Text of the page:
Tag Archives: craft


I made this in the three days I’ve had since school officially ended.

The Great Wave Off Kanagawa

The Great Wave Off Kanagawa

I’ve always loved this ink Block print by Hokusai. It’s part of a series called “36 Views of Mt. Fuji.” Despite the name, Mt. Fuji plays a minor role in this detailed landscape.

"The Great Wave." Acrylic and ink on canvas.

Detail of "The Wave"

I haven’t worked much in ink, but I really enjoyed it. It takes well to the canvas of these otherwise boring Vans.


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The Book Safe Guitar Amp

While I have been practice crafting a few things for my wedding, I have not been posting them for the simple reason of not wanting to glut the blogosphere with pictures of my own slightly shabby version of the tissue paper pom (there are so many good ones by Wedzu seller Pomtree!) However, I do want to post some pictures and how-tos for my newest project: the book-safe-turned-guitar-amp.

My man and I had seen cigar box amps at Radish Underground a while back and he mentioned how cool he thought they were. After failing to convince him of how cool it would be if he made one himself, I warmed up to the idea and set about researching the process. All the sites–Make Magazine, Instructables, etc–claimed that the cigar box amp rates low on the difficulty scale, so I have decided to go for it!

First stop: Thrift store, to find some kind of box to put this thing in. I didn’t have any luck finding a cigar box (and wasn’t sure where to find one at a decent price), but I did find this pretty sweet book—>

I’ve never made a book safe before, but I’ve seen the how-tos and it has been on my list of crafts to try. The best directions I was able to find are here, but seeing as how I don’t own a jigsaw I could only hope to accomplish the same results with an Exacto knife.

I first applied Mod Podge to the edges of the pages, and shook the pages apart in order to get as much glue between the pages as I could. Decoupage glue makes paper warp so I quickly put a piece of wax paper between the pages and the front cover and placed the gluey book at the bottom of a stack of heavy books, to keep it from warping as it dried.

The next day, I was pleased to find that the glue actually created a nice coat over the edge of the book, without looking like I’d dropped it in the bath. The process of cutting the square out of the middle took longer than I thought it would. My incisions into the book took an inward angle so that each time I sliced a chunk out I created an uneven edge. This was basically impossible to correct without a power tool (I would have liked to use a Dremel to smooth out the inside edges), but imperfection is the nature of craft (or else it would be called art. . .?).  I wanted to secure the pages yet again, so I applied another layer of glue to the sides of the cavity now inside the book and weighed it down to dry overnight. The finished product:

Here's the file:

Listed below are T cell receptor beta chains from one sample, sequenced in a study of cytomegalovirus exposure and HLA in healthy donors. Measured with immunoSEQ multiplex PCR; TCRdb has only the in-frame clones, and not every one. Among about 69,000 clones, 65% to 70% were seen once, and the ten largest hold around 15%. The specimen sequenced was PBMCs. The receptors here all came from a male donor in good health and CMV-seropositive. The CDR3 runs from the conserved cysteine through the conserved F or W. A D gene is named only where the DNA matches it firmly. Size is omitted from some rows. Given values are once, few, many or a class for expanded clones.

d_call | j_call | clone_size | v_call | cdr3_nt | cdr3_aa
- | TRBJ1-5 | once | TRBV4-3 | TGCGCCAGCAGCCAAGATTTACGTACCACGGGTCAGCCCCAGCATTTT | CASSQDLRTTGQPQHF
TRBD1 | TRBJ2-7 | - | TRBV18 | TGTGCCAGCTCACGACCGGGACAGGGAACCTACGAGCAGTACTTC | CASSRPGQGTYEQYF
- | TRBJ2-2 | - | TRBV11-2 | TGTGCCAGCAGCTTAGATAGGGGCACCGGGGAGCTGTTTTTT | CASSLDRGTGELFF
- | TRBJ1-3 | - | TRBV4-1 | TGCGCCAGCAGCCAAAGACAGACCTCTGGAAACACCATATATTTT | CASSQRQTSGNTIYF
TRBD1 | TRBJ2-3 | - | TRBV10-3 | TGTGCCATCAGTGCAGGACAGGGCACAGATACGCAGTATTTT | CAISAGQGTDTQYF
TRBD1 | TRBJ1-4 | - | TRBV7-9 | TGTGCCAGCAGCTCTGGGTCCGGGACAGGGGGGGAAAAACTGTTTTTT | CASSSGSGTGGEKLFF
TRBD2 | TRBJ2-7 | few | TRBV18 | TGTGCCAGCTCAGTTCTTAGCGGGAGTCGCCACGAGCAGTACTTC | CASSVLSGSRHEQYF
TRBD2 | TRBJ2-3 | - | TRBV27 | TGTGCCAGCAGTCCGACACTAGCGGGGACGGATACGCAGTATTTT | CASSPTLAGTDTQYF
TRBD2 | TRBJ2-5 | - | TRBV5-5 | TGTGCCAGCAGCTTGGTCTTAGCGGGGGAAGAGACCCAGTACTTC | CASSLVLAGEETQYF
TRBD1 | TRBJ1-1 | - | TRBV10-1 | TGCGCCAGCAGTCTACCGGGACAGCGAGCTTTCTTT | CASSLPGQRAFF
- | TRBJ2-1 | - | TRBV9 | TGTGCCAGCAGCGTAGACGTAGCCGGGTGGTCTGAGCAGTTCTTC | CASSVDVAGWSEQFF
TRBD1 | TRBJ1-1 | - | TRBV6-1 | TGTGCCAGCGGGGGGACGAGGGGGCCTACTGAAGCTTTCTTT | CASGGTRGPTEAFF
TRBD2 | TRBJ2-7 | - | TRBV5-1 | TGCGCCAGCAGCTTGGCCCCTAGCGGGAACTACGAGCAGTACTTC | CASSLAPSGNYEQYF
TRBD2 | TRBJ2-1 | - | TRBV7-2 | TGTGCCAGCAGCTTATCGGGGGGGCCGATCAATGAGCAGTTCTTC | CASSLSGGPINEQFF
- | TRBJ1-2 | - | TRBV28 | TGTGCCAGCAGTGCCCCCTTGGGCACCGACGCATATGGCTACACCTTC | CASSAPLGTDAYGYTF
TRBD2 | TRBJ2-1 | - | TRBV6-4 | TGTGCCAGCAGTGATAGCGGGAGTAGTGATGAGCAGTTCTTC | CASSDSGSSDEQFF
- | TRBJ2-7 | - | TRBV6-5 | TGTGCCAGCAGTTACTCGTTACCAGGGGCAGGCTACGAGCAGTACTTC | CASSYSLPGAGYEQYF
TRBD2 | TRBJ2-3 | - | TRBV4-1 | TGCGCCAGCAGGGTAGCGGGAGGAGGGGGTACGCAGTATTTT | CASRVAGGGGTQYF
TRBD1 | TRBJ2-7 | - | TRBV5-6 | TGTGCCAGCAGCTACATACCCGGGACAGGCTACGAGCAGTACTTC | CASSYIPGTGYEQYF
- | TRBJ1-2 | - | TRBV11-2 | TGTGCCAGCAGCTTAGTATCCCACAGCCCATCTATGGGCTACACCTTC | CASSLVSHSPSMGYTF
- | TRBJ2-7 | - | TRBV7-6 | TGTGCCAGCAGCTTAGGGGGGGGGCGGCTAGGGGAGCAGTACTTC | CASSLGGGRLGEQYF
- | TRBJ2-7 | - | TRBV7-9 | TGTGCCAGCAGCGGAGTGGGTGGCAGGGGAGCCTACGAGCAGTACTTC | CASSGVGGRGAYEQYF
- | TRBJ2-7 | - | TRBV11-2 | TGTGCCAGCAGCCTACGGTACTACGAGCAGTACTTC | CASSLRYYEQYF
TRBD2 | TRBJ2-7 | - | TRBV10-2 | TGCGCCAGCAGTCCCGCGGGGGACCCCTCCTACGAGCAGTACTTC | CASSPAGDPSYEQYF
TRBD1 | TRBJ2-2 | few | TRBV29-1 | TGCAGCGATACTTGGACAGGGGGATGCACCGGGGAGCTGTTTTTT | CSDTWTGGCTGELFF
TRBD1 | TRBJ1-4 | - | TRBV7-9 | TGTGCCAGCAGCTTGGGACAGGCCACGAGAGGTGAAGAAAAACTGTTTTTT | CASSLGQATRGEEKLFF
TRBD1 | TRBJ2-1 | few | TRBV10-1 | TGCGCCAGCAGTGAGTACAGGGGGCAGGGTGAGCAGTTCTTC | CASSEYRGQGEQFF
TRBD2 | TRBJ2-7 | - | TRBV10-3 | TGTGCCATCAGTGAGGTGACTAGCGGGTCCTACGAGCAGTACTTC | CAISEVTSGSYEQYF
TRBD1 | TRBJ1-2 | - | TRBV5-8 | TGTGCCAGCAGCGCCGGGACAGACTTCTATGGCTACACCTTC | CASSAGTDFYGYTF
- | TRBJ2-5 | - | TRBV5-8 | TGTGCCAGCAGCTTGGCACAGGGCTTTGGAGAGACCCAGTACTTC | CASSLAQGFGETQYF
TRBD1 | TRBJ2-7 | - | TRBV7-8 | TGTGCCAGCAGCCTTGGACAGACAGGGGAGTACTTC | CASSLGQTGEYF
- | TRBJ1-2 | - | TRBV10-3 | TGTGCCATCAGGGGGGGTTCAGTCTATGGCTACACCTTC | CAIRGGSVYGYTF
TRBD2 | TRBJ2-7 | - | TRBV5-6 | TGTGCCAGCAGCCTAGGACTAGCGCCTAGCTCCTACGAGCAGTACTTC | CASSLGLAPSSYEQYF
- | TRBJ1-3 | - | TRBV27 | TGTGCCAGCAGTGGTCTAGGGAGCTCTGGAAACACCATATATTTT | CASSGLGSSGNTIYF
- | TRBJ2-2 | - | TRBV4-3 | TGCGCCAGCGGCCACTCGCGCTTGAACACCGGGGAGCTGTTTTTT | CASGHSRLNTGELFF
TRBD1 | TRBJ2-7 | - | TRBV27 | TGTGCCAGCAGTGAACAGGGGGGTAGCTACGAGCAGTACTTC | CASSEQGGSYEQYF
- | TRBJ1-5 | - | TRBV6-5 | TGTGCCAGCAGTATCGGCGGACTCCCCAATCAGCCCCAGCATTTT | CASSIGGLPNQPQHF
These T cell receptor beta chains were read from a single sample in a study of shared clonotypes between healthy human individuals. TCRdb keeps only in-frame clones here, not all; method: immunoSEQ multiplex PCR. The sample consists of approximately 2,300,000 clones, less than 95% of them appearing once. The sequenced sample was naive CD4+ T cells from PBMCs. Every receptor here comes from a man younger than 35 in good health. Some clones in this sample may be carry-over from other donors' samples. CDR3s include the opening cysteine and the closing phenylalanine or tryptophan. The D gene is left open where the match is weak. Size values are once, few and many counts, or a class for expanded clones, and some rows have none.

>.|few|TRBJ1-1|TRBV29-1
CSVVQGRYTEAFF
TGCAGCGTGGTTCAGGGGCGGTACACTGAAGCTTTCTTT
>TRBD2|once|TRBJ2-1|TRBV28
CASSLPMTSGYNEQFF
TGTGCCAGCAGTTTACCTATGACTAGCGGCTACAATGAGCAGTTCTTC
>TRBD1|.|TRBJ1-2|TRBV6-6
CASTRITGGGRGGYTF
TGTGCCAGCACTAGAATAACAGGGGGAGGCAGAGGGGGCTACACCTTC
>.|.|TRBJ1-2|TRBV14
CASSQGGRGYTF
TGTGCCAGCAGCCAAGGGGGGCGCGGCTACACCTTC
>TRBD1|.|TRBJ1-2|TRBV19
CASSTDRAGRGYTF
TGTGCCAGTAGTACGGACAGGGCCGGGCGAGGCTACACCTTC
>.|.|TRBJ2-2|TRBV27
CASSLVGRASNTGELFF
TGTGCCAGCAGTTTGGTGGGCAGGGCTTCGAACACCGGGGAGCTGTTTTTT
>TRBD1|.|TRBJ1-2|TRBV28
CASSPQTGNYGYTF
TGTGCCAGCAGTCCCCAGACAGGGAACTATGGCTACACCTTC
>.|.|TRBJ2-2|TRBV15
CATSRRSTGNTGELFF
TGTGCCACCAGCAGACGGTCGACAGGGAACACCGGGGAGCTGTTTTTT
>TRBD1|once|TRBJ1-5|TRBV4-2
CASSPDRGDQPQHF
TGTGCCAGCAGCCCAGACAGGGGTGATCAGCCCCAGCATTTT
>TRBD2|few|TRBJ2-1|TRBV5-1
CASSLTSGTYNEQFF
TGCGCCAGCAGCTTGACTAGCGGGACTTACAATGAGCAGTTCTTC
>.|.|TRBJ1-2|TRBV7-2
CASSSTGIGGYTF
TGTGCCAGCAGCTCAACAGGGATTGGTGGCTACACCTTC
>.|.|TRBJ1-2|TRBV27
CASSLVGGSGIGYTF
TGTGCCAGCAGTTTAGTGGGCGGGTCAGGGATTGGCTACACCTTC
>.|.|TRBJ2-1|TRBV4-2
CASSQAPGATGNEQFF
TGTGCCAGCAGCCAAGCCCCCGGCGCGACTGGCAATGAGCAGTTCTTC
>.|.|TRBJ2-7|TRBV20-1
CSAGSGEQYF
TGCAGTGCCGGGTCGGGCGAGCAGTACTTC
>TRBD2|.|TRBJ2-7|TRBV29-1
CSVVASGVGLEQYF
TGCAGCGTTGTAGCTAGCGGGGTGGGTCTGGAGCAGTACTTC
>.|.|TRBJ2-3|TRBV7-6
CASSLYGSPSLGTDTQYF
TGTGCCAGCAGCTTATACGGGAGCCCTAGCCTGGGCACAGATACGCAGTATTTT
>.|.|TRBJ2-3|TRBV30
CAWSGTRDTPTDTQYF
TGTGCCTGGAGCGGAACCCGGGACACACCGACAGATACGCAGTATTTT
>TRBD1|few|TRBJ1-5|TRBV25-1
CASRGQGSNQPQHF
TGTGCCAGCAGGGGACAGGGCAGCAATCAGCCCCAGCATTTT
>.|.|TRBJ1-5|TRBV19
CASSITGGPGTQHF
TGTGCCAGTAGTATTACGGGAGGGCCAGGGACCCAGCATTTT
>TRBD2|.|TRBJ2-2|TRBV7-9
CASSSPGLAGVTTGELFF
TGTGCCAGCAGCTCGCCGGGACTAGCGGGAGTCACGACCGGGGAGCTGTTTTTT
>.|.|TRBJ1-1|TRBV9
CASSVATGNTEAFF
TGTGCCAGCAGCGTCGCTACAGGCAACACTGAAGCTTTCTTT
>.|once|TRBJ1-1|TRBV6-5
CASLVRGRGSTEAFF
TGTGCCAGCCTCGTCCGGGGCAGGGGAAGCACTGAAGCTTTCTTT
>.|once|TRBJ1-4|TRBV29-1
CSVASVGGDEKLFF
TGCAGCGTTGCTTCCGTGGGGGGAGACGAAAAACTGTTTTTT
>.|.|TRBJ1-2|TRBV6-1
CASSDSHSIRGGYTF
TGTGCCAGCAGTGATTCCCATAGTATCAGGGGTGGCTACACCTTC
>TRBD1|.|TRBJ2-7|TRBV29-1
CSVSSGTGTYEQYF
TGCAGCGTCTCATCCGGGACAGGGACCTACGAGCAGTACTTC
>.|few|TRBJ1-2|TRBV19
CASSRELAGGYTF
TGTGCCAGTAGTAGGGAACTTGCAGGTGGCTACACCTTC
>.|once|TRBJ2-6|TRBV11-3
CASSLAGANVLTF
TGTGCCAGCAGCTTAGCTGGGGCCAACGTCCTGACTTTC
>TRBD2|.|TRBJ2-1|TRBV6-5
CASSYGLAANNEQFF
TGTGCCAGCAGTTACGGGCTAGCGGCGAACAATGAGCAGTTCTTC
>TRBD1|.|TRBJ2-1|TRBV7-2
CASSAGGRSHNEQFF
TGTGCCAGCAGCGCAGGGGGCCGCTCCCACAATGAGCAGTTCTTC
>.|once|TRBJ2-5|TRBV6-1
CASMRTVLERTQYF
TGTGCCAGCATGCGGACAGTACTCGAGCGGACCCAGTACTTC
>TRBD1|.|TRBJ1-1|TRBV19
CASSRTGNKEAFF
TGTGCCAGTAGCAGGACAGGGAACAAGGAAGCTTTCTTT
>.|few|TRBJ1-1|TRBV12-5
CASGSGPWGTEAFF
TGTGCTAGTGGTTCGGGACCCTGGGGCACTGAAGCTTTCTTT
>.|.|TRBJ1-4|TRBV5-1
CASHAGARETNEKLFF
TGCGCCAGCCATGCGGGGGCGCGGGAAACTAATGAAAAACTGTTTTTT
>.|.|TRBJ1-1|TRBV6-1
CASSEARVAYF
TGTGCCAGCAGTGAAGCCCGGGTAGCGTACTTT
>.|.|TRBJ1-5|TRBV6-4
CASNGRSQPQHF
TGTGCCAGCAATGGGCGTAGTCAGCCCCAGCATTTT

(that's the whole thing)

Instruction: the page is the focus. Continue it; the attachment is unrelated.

Note that I glued a few of the front pages to the front cover so that the copyright information would show when the book safe is opened. In case I ever need to cite this book in MLA format.

I printed off a copy of Make Magazine’s instructions for the Cracker Box Amp and went to RadioShack (actually, three) in search of the parts I needed. Thanks to my father and the childhood gift of an Electronic Lab board I’m somewhat familiar with circuit boards, so I feel good about this project. I’m still missing the speaker component, but I’m confident that it will find me. I hope to post pictures of the process and product next week!

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The Quilt.

One of my favorite pastimes is devising clever uses for garbage-bound household things. Ever since I graduated I’ve noticed a marked increase in my creative abilities, so the last 3 months have been spent in fostering this awesome my skill. I have always been the bookwormy person with very little external artistic talent so I guess now that I’ve reached a pinnacle of sorts in my intellectual ability it’s time to put a muzzle on the left brain and let the right side take the lead.

Crafting is a hobby of mine, but only when it’s easy. So last month I challenged myself. My boyfriend was cleaning out his room before moving to a new condo, and, being the sentimental sweetheart that he is, could not bear to part with his massive collection of T-shirts. He’d acquired dozens and dozens of cotton t-shirts at concerts over the years, but hated wearing them because they were too boxy and unflattering.  Inspiration struck that moment as I stood marvelling over the collection of shirts which really served as memories. My great aunt once made a quilt out of my grandfather’s motorcycling t-shirts, and why couldn’t I? I already knew how to sew, and, if I took it slow I’d figure it out sooner or later.

Mi machina.

I began by cutting out 10″ squares from the shirts, using a cardboard template and exacto knife. Then I ironed fusible interfacing to the back of the squares to keep the cotton from stretching out of shape.

I made 30 of these, some blank but most with either the front or back design of the boy’s favorite memory-shirts. Next, i added a 2.5″ sashing from natural linen material I picked up at the thrift store, to make the squares pop.

Next step: sew all the sashed squares in one row together, then sew all the rows together, while praying that all the lines meet up!

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